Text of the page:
The ‘biggest ever expansion’ of the NHS medical workforce will be brought on by an increase in the number of training positions, according to the government’s latest announcement.
As part of its bid to train 1,500 extra doctors a year, the Department of Health will continue its drive next year by will offer 500 new places and mark out another 1,000 for organisations who will ‘bid’ to target candidates from disadvantaged backgrounds.
READ MORE: New bursary introduced to increase number of male nurses
Working with Health Education England, the government is also aiming to offer clinical placement funding for the training of 10,000 extra nurses and midwives, with some positions available as soon as this year.
Extra places for nurses, midwives, doctors and allied health professionals will see approximately 100,000 training places available between now and 2020 in a 11% increase on current figures, according to the government.
‘We’re committed to giving more talented students the chance to be part of our world-class NHS workforce,’ said health minister Philip Dunne. ‘Not only is this the biggest ever expansion to the number of doctor training places, but it’s also one of the most inclusive.
‘For too long, a cap on training places has meant thousands of talented students are rejected from university courses each year despite meeting requirements for medicine or nursing. These students will now be able to fulfil their potential as our future NHS nurses, midwives and allied health professionals.’
READ MORE: 'Radical overhaul' of nursing education will focus on mental health and the community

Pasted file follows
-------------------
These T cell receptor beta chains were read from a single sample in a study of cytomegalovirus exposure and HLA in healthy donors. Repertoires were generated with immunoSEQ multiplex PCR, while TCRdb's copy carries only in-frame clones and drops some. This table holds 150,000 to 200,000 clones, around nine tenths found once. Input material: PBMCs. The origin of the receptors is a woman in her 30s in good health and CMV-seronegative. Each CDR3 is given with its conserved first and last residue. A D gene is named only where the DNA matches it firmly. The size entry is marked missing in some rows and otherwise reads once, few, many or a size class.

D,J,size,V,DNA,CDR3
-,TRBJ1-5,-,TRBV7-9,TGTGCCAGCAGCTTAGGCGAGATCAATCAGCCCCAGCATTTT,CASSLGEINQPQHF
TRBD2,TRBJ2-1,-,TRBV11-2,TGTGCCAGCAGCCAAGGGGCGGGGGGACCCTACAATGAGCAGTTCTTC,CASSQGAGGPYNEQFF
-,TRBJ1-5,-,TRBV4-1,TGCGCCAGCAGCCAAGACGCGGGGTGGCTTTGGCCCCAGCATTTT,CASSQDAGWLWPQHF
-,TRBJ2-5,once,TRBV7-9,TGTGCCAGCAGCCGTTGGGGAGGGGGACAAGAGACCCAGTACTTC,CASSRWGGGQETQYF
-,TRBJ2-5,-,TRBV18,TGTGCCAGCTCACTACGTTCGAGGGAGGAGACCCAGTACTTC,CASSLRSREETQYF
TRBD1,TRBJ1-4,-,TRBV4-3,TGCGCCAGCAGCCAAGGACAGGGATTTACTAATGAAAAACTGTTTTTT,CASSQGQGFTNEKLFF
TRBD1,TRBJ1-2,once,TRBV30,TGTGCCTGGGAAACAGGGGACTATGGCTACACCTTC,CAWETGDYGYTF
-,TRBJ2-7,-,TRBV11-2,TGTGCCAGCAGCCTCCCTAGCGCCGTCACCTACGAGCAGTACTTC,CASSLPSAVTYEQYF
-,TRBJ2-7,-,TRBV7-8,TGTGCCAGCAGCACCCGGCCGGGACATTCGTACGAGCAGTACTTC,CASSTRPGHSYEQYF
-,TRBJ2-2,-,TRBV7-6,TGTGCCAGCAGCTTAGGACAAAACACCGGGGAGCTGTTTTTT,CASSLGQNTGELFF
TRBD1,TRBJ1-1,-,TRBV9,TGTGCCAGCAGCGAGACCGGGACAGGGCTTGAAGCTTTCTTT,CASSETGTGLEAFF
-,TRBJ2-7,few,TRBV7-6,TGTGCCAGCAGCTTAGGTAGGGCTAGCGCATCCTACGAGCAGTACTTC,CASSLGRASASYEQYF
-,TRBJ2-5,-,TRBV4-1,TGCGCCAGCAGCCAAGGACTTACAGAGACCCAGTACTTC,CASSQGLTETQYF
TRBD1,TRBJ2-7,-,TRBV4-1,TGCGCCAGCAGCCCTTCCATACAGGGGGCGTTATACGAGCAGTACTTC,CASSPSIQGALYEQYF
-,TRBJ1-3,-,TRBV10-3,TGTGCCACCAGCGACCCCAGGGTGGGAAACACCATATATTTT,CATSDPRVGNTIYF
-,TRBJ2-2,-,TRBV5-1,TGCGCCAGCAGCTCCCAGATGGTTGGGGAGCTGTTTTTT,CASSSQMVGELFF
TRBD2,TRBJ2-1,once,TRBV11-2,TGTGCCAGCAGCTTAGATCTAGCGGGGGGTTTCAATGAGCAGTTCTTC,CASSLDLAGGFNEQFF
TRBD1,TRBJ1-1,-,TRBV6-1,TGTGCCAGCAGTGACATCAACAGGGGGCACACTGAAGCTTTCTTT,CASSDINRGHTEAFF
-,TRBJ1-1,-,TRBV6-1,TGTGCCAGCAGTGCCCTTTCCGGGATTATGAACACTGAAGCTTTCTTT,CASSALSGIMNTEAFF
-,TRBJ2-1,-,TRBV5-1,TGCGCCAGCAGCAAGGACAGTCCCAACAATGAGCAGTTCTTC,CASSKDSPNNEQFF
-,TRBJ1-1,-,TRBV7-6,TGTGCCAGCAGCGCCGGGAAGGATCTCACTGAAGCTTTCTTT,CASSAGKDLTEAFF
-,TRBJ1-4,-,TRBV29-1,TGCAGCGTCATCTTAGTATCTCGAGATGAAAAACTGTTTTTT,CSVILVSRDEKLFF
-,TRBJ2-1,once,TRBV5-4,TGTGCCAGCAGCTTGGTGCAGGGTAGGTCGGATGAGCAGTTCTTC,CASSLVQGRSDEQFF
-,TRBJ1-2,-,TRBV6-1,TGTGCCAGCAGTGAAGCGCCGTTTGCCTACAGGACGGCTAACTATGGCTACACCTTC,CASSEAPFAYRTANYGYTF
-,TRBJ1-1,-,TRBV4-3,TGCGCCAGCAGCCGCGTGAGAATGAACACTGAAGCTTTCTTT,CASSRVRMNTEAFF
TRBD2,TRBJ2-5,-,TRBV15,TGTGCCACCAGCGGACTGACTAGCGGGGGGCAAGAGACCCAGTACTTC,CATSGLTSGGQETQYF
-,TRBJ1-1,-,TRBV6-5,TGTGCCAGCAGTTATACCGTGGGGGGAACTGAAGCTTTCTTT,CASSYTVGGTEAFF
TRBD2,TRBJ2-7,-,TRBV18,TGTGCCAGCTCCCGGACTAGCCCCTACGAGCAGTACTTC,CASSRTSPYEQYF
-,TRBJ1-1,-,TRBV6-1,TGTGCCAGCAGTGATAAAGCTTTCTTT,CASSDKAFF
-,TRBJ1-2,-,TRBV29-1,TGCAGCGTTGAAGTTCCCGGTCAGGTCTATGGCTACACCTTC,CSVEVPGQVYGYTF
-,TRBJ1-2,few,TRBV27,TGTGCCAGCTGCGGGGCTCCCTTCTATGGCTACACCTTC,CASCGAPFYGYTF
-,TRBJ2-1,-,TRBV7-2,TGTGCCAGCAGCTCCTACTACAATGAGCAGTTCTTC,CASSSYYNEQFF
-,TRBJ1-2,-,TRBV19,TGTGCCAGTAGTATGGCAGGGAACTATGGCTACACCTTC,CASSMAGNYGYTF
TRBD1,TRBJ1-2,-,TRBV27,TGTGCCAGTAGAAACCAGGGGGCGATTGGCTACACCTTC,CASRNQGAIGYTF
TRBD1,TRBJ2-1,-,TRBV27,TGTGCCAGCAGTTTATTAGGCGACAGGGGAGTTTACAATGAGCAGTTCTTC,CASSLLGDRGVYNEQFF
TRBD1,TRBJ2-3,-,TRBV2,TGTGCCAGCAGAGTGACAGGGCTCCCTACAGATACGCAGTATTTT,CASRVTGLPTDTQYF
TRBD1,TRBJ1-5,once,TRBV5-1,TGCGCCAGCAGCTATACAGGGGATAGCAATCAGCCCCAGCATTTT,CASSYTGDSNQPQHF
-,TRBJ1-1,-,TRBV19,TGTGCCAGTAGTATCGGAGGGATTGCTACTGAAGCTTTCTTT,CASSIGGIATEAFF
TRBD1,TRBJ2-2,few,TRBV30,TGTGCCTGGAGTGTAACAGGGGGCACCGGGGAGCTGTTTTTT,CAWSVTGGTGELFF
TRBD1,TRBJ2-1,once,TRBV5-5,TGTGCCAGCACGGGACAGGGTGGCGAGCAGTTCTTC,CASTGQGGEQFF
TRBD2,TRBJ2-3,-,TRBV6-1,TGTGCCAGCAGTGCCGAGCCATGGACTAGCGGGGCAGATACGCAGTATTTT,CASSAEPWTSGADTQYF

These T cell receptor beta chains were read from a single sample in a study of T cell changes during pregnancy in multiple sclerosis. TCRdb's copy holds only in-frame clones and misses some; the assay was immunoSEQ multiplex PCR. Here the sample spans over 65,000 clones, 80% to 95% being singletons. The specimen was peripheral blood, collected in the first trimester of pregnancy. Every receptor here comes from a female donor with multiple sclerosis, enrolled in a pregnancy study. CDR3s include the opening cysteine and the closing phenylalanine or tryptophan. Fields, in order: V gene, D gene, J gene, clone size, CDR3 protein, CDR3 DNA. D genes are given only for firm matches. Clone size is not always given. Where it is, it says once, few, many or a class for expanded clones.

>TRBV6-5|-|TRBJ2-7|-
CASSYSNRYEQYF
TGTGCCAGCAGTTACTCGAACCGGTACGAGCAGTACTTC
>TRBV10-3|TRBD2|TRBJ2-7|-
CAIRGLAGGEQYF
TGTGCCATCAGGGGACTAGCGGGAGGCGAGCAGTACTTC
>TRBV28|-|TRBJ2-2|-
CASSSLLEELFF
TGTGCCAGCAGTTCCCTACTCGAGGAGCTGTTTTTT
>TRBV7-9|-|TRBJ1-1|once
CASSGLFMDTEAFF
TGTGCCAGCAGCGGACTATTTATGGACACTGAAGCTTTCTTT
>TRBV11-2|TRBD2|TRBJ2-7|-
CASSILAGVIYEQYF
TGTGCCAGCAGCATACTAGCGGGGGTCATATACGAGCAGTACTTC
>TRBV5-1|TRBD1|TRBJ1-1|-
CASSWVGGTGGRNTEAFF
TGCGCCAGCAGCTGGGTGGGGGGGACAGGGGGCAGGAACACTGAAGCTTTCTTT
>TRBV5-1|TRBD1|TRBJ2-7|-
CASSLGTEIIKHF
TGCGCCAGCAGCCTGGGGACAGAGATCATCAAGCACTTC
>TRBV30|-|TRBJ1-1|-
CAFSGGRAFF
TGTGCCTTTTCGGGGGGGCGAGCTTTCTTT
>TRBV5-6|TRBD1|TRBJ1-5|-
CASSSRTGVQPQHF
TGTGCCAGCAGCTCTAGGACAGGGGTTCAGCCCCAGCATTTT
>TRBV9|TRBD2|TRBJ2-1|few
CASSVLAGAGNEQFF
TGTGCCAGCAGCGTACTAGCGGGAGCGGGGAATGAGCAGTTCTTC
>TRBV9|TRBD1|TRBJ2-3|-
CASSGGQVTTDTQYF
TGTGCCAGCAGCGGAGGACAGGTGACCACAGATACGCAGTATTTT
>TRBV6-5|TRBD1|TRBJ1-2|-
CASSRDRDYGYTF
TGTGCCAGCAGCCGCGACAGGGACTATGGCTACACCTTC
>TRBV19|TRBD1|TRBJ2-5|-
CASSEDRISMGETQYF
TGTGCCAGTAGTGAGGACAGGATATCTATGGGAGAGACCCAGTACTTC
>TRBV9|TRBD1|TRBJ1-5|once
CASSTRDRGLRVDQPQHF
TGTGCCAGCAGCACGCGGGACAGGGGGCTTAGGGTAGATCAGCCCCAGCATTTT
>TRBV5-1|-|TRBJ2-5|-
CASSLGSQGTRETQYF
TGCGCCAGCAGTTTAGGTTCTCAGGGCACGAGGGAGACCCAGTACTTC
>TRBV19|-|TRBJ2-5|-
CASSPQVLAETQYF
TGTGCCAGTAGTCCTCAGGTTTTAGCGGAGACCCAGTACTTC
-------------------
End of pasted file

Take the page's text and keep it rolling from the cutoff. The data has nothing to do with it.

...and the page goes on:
The government said demand for training places has always been high, their latest figures showing 45,000 students applied for 23,000 nurse training places in 2017. This has led over the years to thousands of applicants missing out despite having the required grades.
However, UCAS data recently revealed that the total number of applicants for UK study has fallen by 12,610 (19%) in 2017, compared to 2016. The number of candidates applying from England has fallen by 23%.
The Royal College of Nursing (RCN) disputed the government’s faith in its initiative, saying that factors like the scrapping of student nurses’ bursaries and the pay cap on qualified nurses’ wages will continue to discourage candidates from applying.
‘Any investment in training placements for nursing students is welcome news but it will do little to solve current nursing shortages,’ said RCN chief executive Janet Davies. ‘The health and care system desperately needs proper workforce planning.
READ MORE: Students turn away from nursing as applications fall 'dramatically'
‘It’s unclear where extra nursing students will come from, when the removal of student funding is putting many people off entering the profession and the pay cap is forcing many nurses out of the job they love.
‘It’s time for ministers to face facts: they will struggle to build a strong and resilient workforce unless they lift the cap on pay and reinstate student funding.’